The recommendation before us today implements the statutory requirement for effective internal controls by establishing specific factors that the NRSRO must consider in developing and implementing its internal controls. But, there is no safe harbor. Rather, an NRSRO must consider the specified factors and other factors in developing its own effective internal controls, which will be tailored to its particular business and governance structure.
Importantly, however, for all NRSROs, the recommendation incorporates a strong reporting requirement that compels that an NRSRO describe each material weakness in its particular internal control structure, how each one was addressed, and a conclusion as to whether the internal control structure was effective.
The second set of reforms I want to highlight today are the measures to prevent the sales and marketing considerations of an NRSRO from influencing its production of credit ratings. The rule first provides that an NRSRO is absolutely prohibited from issuing or maintaining a credit rating where a person within the NRSRO who participates in determining or monitoring the credit rating also participates in sales or marketing of a product or service of the NRSRO or its affiliate.
But there are other channels of such influence that are readily identifiable as outlined in the recommendation, namely:
- compensation arrangements or performance evaluation systems that incentivize analysts to produce inflated credit ratings to increase or retain the NRSRO’s market share;
- clients, such as rated entities, who may pressure analysts to produce inflated credit ratings to obtain or retain their business; or
- managers who are not involved in sales and marketing activities but may seek to pressure analysts to produce inflated credit ratings to increase or retain the NRSRO’s market share.
We must address these channels of influence if we are to prevent the full range of potential conflicts of interest that can lead to deficient credit ratings. Consistent with our mandate under the Dodd-Frank Act, the recommendation therefore also prohibits an NRSRO from issuing or maintaining a credit rating where an analyst involved in the production of the credit rating is influenced by sales or marketing considerations.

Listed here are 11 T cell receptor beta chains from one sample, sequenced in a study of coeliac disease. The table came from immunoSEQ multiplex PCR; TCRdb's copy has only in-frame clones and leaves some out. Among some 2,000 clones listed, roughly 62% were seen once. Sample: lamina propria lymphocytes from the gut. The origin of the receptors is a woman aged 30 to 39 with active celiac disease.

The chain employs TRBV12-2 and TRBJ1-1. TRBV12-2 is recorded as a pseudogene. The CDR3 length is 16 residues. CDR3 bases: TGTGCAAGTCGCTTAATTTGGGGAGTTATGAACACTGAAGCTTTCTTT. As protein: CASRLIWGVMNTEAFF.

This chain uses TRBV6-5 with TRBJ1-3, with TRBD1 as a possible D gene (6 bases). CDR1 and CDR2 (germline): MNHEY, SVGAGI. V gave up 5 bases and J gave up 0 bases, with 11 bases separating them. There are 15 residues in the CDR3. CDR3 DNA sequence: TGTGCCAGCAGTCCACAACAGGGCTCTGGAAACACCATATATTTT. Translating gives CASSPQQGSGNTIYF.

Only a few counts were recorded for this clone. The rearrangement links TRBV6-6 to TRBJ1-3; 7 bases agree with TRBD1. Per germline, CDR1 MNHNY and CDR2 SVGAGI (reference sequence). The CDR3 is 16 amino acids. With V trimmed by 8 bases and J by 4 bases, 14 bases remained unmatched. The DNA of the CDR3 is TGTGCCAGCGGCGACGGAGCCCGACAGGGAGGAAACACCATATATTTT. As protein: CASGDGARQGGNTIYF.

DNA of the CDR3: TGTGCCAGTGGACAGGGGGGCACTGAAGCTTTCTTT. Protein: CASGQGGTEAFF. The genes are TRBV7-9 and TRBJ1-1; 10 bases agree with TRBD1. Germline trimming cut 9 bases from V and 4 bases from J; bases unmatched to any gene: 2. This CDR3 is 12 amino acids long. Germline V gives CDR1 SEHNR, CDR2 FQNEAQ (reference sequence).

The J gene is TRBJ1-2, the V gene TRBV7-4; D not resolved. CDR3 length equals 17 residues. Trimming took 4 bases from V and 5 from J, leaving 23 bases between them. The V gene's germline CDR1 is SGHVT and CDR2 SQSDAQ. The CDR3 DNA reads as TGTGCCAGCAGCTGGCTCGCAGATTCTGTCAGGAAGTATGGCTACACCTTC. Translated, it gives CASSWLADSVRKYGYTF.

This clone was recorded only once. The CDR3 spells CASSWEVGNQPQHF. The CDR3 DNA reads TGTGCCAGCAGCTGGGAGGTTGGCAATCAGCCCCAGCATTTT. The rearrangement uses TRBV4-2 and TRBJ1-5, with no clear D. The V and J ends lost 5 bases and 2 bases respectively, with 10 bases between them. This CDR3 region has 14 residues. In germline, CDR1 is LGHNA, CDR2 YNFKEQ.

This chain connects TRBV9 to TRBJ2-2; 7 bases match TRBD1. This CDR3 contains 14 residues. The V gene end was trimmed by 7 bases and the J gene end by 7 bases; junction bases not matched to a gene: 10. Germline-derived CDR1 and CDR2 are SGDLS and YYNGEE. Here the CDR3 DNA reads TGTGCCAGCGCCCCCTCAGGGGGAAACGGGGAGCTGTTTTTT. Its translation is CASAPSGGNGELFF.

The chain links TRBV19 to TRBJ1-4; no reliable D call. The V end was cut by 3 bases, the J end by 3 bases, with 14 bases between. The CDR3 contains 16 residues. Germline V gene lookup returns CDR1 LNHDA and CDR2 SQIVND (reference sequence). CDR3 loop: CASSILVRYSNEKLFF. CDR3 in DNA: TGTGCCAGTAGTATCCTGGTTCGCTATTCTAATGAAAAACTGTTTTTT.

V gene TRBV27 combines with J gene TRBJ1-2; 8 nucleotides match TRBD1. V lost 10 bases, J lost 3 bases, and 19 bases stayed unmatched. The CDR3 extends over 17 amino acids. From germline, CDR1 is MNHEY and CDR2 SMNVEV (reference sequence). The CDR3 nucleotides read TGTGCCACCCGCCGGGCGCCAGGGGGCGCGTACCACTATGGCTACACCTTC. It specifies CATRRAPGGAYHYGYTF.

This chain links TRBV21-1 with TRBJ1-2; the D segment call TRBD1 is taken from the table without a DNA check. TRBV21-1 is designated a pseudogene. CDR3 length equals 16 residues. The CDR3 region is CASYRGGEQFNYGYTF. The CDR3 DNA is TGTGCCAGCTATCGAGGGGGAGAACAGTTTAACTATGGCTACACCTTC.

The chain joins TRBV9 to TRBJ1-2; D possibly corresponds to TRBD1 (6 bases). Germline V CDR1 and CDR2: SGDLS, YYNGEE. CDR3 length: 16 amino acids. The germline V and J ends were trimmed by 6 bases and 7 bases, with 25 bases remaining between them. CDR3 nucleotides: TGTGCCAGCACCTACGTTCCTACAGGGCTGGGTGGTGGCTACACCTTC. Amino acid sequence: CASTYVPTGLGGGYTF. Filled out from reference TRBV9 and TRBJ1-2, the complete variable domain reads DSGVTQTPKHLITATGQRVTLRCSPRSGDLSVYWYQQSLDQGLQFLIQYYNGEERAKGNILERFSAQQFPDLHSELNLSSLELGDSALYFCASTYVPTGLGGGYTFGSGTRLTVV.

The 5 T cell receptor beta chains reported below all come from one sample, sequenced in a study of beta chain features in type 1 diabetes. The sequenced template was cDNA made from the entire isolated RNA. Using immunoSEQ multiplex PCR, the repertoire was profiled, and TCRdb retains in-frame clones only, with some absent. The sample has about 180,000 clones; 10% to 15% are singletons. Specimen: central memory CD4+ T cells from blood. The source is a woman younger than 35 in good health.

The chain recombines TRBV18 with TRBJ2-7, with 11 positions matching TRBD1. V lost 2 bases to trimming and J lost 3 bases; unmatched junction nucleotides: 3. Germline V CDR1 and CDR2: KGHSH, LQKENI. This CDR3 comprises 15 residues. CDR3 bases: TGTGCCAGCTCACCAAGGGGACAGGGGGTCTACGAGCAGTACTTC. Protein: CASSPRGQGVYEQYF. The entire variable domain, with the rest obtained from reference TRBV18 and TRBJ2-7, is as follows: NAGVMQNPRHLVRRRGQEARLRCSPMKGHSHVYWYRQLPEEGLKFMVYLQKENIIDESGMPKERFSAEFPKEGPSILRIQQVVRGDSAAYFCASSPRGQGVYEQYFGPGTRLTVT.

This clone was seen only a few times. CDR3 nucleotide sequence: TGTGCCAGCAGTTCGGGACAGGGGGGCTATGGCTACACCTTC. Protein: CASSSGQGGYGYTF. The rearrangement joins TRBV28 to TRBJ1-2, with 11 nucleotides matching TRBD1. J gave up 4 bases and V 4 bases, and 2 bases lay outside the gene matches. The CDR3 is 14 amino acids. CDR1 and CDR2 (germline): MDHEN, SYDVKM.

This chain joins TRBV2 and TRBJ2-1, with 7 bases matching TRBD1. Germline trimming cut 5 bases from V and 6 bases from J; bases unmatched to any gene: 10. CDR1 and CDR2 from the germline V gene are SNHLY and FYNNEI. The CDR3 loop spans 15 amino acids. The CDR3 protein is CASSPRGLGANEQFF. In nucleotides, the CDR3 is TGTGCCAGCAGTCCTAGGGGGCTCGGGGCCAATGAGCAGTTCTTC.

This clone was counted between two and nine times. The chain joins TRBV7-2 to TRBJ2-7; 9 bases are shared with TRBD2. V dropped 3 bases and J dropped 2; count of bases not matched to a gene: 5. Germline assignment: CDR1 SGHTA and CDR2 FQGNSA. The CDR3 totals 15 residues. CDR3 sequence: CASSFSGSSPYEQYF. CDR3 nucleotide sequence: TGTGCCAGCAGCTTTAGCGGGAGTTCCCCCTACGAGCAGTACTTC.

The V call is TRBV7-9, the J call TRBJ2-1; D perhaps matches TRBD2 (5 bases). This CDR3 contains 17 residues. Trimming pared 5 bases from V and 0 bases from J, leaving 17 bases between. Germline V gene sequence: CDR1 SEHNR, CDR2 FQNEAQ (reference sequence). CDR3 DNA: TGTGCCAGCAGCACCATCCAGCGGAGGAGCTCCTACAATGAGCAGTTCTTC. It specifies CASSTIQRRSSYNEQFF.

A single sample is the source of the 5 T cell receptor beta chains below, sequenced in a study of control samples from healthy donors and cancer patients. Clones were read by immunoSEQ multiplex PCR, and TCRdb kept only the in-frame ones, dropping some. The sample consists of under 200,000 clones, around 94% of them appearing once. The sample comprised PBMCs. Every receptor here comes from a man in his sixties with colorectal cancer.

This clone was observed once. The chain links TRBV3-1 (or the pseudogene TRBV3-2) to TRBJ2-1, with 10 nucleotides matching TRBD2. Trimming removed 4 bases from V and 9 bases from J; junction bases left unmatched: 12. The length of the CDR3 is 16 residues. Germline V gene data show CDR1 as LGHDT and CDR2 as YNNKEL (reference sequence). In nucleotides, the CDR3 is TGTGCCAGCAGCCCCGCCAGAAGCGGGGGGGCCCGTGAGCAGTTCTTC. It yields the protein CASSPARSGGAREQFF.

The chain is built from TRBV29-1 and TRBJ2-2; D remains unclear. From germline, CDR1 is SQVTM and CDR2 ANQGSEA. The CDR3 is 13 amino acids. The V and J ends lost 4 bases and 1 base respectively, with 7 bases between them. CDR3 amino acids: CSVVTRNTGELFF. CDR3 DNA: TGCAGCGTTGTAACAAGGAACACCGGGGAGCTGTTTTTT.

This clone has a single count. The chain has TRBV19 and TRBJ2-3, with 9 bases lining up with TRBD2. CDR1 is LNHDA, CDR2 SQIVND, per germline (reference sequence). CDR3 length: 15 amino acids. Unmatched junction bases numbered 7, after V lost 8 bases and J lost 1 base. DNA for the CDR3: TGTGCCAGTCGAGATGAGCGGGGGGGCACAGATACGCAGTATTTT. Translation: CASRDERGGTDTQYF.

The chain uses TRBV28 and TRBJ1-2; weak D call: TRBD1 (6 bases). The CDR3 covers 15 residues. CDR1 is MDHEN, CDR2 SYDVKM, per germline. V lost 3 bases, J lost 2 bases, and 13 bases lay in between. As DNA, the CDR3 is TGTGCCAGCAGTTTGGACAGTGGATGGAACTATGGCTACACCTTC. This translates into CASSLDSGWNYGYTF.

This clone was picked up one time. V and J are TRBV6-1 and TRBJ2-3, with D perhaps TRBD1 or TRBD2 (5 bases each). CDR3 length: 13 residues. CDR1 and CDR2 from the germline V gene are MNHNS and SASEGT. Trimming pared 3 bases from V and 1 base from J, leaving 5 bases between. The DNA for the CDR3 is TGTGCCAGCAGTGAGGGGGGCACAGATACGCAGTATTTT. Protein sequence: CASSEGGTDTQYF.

While I highlight these two aspects of this rulemaking, there are many other critically important requirements in the recommendation before the Commission today, ranging from rules that would address the revolving door between NRSROs and the entities they rate to policies and procedures to apply credit rating symbols consistently. This very strong package of reforms will improve the quality of credit ratings for the benefit of investors and the capital markets.
The SEC staff will be closely attending to the implementation of these reforms, and we will continue to actively assess potential further measures to enhance the integrity and independence of credit ratings.
Before I ask Steve Luparello, Director of the Division of Trading and Markets, and Tom Butler, the Director of the Office of Credit Ratings, to detail the proposed reforms, I would like to thank all of my fellow Commissioners for their contributions to this rulemaking.
The Commission staff has applied its expertise in this area and worked tirelessly to make this rulemaking as strong and workable as possible. And I would like to specifically thank Steve, his deputy Director Jim Burns, and his counsel, Christian Sabella, from Trading and Markets, Tom Butler and his counsel, Annemarie Ettinger, from the Office of Credit Ratings, and Keith Higgins, Director of the Division of Corporation Finance, and his counsel, Raquel Fox, for their leadership on this rulemaking.
I also would like to thank the core rulemaking team of Randall Roy, Ray Lombardo, and Rose Wells, of the Division of Trading and Markets; Harriet Orol and Kevin Vasel, of the Office of Credit Ratings; and Kathy Hsu, Rolaine Bancroft, and Michelle Stasny, of the Division of Corporation Finance.
Thanks and credit also go to Jennifer Marietta-Westberg, Vanessa Countryman, Simona Mola-Yost, Tara Bhandari, and Jeremy Ko, from the Division of Economic and Risk Analysis, for their excellent work in analyzing the economic effects of the rules and drafting the economic analysis for this rulemaking.
Many thanks as well to Annie Small, Meridith Mitchell, Michael Conley, Lori Price, Brooks Shirey, Steve Jung, Janice Mitnick, Sarit Klein, and Bryant Morris from the Office of General Counsel, and Brian Croteau, Jeff Minton, and Kevin Stout from the Office of Chief Accountant, and Jessica Kane and Rebecca Olsen from the Office of Municipal Securities, and Alec Koch and Yuri Zelinsky, from the Division of Enforcement for their significant contributions to this rulemaking.